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The Vanderbilt Hustler

The official student newspaper of Vanderbilt University.
Since 1888
The official student newspaper of Vanderbilt University

The Vanderbilt Hustler

The official student newspaper of Vanderbilt University.
The official student newspaper of Vanderbilt University

The Vanderbilt Hustler

The official student newspaper of Vanderbilt University.

Behind Enemy Bylines: UNLV Rebels

The Vanderbilt Hustler spoke with Ryan Gilder, Sports Editor of the Scarlet & Gray Free Press, to preview Vanderbilt’s upcoming matchup with UNLV.
Vanderbilt Athletics
Will Sheppard celebrates one of his two touchdown receptions against Wake Forest on Sept. 9, 2023 (Vanderbilt Athletics).

The Vanderbilt Commodores (2-1) are looking to rebound from their 36-20 Week Two defeat at the hands of Wake Forest. The Commodores played sloppy football throughout the game in Winston-Salem, N.C. on both sides of the ball. Now, Vanderbilt travels to Las Vegas for a matchup against UNLV at Allegiant Stadium on Sept. 16 at 6 p.m. CDT.

The Rebels are 1-1, coming off a 35-7 defeat at No. 2 Michigan in Ann Arbor. UNLV did beat FCS Bryant in their opening matchup, 44-14.

To preview Saturday’s clash, the Hustler spoke with Ryan Gilder, Sports Editor of the Scarlet & Gray Free Press.

Vanderbilt Hustler: The Rebels struggled last week against No. 2 Michigan. How do you think they will bounce back against Vanderbilt after such a difficult loss?

Ryan Gilder:  Here’s a good thing. They did cover the spread. Let’s talk about that. They did cover the spread of 36. I know that they didn’t handle them pretty easily also. Jordan Younge-Humphrey, he’s their fifth-string running back. Both games last year against Notre Dame and then this year against Michigan, fifth-string running back goes in and gets the big touchdown. So I think that was pretty cool. But how do we bounce back from a loss like that? I mean, you go into games like that, it’s really David versus Goliath. And this week against Vanderbilt, it’s not as much of a Goliath. I know you guys are a power five or not, but it’s like facing someone that you are… It’s such a dynamic matchup playing against Michigan and then next week playing against Vanderbilt or playing against a Mountain West opponent. So I think that last week’s game against Michigan, like Barry Odom said, does not define the team. The only thing that this game against Michigan takes away from UNLV is that they will not qualify for a national championship. That’s the only thing. But Barry Odom said, other than a national championship, all of our goals are still ahead of us. I would say I wouldn’t take much from the loss against Michigan. We took the $1.8 million that they gave us and went back home.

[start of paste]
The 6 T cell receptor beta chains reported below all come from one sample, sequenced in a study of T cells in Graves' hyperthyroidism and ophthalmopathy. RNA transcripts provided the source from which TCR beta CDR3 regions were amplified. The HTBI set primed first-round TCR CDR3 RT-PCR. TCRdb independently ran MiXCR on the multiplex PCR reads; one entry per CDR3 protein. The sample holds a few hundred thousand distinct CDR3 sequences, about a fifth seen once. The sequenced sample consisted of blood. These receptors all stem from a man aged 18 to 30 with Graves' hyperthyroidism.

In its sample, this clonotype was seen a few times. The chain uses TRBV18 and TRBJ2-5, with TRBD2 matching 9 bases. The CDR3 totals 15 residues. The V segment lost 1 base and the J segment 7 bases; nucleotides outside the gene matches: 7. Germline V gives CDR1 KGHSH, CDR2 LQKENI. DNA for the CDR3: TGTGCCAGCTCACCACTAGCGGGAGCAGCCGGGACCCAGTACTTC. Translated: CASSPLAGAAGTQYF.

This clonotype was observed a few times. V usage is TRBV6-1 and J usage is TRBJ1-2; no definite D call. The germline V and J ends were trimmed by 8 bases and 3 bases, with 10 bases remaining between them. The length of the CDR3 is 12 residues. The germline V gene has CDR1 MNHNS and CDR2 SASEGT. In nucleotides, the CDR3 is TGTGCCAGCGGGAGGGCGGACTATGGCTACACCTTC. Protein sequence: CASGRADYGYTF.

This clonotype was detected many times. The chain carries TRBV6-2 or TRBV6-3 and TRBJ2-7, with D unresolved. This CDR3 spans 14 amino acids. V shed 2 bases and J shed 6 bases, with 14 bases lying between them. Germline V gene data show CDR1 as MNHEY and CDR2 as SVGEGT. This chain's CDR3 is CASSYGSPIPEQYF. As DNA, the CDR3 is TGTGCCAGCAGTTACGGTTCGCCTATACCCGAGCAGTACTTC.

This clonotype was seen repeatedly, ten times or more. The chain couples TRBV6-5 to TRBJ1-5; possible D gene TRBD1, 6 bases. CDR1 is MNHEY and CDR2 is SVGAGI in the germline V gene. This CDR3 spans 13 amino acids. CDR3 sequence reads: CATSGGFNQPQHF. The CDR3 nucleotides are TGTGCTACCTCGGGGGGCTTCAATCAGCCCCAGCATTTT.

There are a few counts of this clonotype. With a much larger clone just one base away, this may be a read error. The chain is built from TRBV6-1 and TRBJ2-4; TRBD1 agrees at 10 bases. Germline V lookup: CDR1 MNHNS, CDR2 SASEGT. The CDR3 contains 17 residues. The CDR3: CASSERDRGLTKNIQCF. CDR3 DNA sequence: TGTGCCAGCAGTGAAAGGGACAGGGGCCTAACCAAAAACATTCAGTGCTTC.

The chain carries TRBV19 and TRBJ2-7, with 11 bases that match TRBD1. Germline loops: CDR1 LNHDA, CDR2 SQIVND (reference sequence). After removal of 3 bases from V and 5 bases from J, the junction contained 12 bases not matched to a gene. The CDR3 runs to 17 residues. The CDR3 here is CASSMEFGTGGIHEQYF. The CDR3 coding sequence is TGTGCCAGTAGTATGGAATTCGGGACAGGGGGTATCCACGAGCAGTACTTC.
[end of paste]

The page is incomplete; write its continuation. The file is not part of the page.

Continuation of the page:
VH: The Rebels’ Quarterback Doug Brumfield has struggled in the past two games, as he has yet to throw a touchdown all season and has an average QBR of 31.3, placing him No. 116 in college football. How do you think he will perform facing this Commodores defense?